Production problems began before production itself. For starters, by the 1930s, silent film was rapidly falling out of fashion. Since the beginning of film, filmmakers and technicians had been trying to figure out how to get sound into the pictures. There were experiments here and there — phonographs synced with the film, for example — but for the most part it was simply too complicated. So by and large silent film remained silent save for the orchestra that usually accompanied a screening, and sound technology remained the purview of laboratory experiments, one-offs, and later, occasional newsreels. It was in 1927 that The Jazz Singer starring Al Jolson became the first successful, mainstream feature film with sound. For decades, the language of the art form known as silent film had been investigated, developed, and eventually refined and perfected. Silent film came with its own “language,” its own way of expressing itself and making its plot and the emotions of its actors known. Almost overnight — almost, but not quite — silent film became a thing of the past. Rarely has an art form suffered so abrupt and total a collapse.
As the technology for sound film became more common, a number of films found themselves caught in an uneasy transitional period. They had been planned as silent films, but now all of a sudden, everyone wanted “talkies.” Some, like 1928’s Lonesome, coped by adding sound effects and shooting limited dialogue scenes surrounded by otherwise silent film. 1929’s Canary Murder Case, starring silent film veteran Louise Brooks and a rookie by the name of William Powell, called for emergency reshoots so that extensive dialogue and sound effects could be added (a process Brooks refused to participate, as hers was a small role and she was in Europe making substantially more prestigious movies with G. W. Pabst; in retaliation, the producers of Canary Murder Case used a stand-in for new scenes and dubbed Brooks’ with a grating “why I oughta…!” sort of voice totally unlike her own).
The sound revolution took place in the United States and quickly spread to England, where silent film directors like Alfred Hitchcock (whose 1929 film Blackmail was the first big non-American talkie hit) proved particularly adept at the transition. But continental Europe was slow to get access to and take advantage of sound technology. Critics and filmmakers alike were ambivalent about sound, feeling that the addition of dialogue would prove to be a corruption of the medium of film. Initial European forays into sound film were extremely limited: a single scene of dialogue or just a song. Vampyr was already in pre-production when sound began to sweep through the world, and Dreyer decided to shoot it largely still as a silent film, with a few lines of dialogue sprinkled through the run-time. What’s more, Dreyer filmed every scene in three different languages: German, French, and English, so that it could be easily distributed. But it was clear from the finished product that the dialogue in Vampyr takes a distant back seat to the film’s visuals.
As mentioned, the film’s protagonist is Allan Grey (Julian West), described in a title card as a man steeped in the study of the occult and macabre secrets of the world and prone to wandering the land in search of mysterious experiences (inspired, some claim, by the character of Dr. Martin Hesselius from In a Glass Darkly). That might be one of the earliest examples of the “informed attribute,” when a movie insists that a character embodies a particular skill or trait despite all evidence on screen to the contrary. Allan Grey seems to have absolutely no knowledge of the occult or any sort of competency in identifying it or dealing with it. In fact, his sole skills seem to be looking in windows and bugging his eyes out in confused terror. He proves throughout the film to be nothing more than a spectator, one who influences almost nothing and impacts the story only just barely.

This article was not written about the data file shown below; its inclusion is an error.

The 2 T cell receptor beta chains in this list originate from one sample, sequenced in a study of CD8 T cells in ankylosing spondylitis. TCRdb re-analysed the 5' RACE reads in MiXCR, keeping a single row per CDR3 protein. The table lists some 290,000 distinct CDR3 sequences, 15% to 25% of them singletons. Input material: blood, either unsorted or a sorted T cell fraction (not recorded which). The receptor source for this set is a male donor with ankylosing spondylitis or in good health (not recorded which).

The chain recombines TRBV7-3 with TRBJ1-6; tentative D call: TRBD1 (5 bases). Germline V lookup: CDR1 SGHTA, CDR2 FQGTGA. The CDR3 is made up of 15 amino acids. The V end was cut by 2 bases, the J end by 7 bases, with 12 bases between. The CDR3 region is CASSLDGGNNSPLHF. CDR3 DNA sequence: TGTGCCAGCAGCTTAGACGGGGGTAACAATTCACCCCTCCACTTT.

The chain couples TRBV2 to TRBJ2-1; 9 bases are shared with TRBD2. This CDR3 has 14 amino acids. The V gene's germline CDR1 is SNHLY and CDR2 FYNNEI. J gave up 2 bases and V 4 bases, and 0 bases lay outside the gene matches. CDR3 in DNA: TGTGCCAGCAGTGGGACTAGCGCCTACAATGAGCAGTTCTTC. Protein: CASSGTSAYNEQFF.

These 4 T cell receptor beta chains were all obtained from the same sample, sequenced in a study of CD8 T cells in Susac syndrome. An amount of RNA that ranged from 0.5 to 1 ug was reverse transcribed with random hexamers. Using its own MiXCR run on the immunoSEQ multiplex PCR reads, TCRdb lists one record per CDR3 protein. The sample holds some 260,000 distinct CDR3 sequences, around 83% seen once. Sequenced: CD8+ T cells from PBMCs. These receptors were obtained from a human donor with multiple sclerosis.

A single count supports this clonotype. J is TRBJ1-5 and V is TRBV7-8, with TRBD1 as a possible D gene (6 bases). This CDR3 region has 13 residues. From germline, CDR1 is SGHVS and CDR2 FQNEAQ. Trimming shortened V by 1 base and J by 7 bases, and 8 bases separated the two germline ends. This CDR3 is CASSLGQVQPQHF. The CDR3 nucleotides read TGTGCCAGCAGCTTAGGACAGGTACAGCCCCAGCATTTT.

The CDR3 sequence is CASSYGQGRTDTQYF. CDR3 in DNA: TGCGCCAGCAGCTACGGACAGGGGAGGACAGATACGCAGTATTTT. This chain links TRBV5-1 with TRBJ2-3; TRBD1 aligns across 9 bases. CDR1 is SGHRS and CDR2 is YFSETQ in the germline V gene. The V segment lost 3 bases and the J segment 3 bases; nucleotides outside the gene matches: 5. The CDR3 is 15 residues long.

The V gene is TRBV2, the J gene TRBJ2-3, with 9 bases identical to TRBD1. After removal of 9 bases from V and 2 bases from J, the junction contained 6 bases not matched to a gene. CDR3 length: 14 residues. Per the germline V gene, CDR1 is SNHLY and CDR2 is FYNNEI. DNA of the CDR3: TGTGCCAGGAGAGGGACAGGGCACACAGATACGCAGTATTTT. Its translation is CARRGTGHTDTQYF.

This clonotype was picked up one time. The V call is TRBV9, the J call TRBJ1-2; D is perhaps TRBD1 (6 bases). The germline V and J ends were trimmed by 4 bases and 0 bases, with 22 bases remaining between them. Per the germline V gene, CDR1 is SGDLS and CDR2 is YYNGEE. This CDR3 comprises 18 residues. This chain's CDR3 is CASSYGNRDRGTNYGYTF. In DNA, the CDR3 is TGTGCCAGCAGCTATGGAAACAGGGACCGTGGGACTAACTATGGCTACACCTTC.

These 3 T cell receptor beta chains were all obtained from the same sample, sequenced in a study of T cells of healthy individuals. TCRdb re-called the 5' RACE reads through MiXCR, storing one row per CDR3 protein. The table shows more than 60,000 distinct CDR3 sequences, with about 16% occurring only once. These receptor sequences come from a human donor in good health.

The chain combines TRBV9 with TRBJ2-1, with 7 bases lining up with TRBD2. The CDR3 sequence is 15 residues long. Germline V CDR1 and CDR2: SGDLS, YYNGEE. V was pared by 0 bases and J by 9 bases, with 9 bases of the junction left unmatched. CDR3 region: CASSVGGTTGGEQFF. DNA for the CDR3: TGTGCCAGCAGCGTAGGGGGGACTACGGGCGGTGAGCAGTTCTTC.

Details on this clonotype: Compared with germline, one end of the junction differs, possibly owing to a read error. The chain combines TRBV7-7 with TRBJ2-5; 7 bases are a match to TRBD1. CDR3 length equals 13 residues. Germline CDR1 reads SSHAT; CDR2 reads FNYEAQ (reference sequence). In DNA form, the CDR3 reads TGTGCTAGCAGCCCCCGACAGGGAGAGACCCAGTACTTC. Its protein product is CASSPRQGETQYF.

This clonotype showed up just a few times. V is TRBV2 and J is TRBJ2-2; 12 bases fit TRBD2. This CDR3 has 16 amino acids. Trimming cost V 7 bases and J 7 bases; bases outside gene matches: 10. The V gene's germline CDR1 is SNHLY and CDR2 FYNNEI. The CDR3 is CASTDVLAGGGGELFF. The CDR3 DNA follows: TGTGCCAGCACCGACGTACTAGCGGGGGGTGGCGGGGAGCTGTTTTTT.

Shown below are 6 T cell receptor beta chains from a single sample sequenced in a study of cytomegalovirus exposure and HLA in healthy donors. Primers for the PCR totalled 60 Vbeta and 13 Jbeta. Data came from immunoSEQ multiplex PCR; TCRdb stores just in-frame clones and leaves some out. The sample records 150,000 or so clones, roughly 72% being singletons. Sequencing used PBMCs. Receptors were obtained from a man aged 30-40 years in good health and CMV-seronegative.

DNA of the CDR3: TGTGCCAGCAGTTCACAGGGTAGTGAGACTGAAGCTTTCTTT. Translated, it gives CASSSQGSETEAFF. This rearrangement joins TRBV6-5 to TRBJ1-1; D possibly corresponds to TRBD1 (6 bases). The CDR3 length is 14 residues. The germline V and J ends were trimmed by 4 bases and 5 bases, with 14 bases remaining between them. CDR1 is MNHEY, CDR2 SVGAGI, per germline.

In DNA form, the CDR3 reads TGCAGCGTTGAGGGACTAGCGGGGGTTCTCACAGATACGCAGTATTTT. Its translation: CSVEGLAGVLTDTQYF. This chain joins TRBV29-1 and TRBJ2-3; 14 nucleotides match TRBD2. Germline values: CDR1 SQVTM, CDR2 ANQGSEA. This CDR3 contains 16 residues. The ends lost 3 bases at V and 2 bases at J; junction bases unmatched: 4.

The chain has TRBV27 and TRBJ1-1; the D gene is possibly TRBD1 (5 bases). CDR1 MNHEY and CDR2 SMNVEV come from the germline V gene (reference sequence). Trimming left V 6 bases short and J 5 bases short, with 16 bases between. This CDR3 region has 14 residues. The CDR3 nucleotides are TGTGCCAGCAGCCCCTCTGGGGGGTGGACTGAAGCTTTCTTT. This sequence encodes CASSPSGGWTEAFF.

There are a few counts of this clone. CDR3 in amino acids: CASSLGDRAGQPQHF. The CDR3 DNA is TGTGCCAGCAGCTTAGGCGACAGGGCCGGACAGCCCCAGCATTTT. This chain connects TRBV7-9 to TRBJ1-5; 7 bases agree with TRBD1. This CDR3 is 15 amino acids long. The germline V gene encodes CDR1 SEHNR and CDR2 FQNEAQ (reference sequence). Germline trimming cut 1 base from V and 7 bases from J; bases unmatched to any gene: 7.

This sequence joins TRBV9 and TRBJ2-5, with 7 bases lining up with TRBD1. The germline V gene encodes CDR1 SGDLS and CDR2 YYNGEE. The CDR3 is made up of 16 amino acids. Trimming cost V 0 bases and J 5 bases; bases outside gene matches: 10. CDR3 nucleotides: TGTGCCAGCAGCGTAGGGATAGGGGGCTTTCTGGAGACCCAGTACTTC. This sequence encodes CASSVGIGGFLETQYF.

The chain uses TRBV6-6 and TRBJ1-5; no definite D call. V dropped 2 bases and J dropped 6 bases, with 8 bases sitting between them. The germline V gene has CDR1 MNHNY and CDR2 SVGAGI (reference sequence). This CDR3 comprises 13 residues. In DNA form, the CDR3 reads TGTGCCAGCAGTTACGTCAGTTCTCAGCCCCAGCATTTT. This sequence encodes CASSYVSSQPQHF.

His aimless wandering (without luggage) brings Grey to a small inn where, almost immediately, strange things start to happen. He is visited in the night by a mysterious old man who, rather than explaining himself (or knocking) simply wanders into Grey’s room in the middle of the night, makes scary old man faces at him, then leaves after dropping off a package on which he writes “to be opened upon my death.” There’s no real reason for any of this mysterious breaking and entering, nor for the man to insist that the package only be opened upon his death. But Vampyr, one learns quickly, is a not film overly concerned with the sensibilities of a logical world. This is very much a dreamscape, a story that takes place in the subconscious where things happen for no reason, images appear with no connection to anything else, and the need to make sense doesn’t apply.
Unable to sleep after that creepy old rich guy came stalking into his room, West decides to go for a random walk in the middle of the night, coming across a disembodied shadow limping along a river bank. He follows the shadow to a nearby crumbling estate and begins to snoop around (in a half-hearted concession to the presumption such activity should be executed covertly, he sort of hunches his shoulders). The building seems populated almost entirely by shadows that have no source. West eventually catches sight of a slumbering one-legged guard — the owner of the shadow West followed to the house. He sees other shadows, including a gravedigger (who is un-digging a grave), a band, and an assortment of revelers who are eventually chastised for their rowdiness by a stern old woman. The only person who seems to notice the trespassing West is a haggard, mad-looking old doctor (Jan Hieronimko), who sort of…not so much shoos West aways as just acts creepy enough that West decides to leave of his own accord. I’ll crazy you away, boy!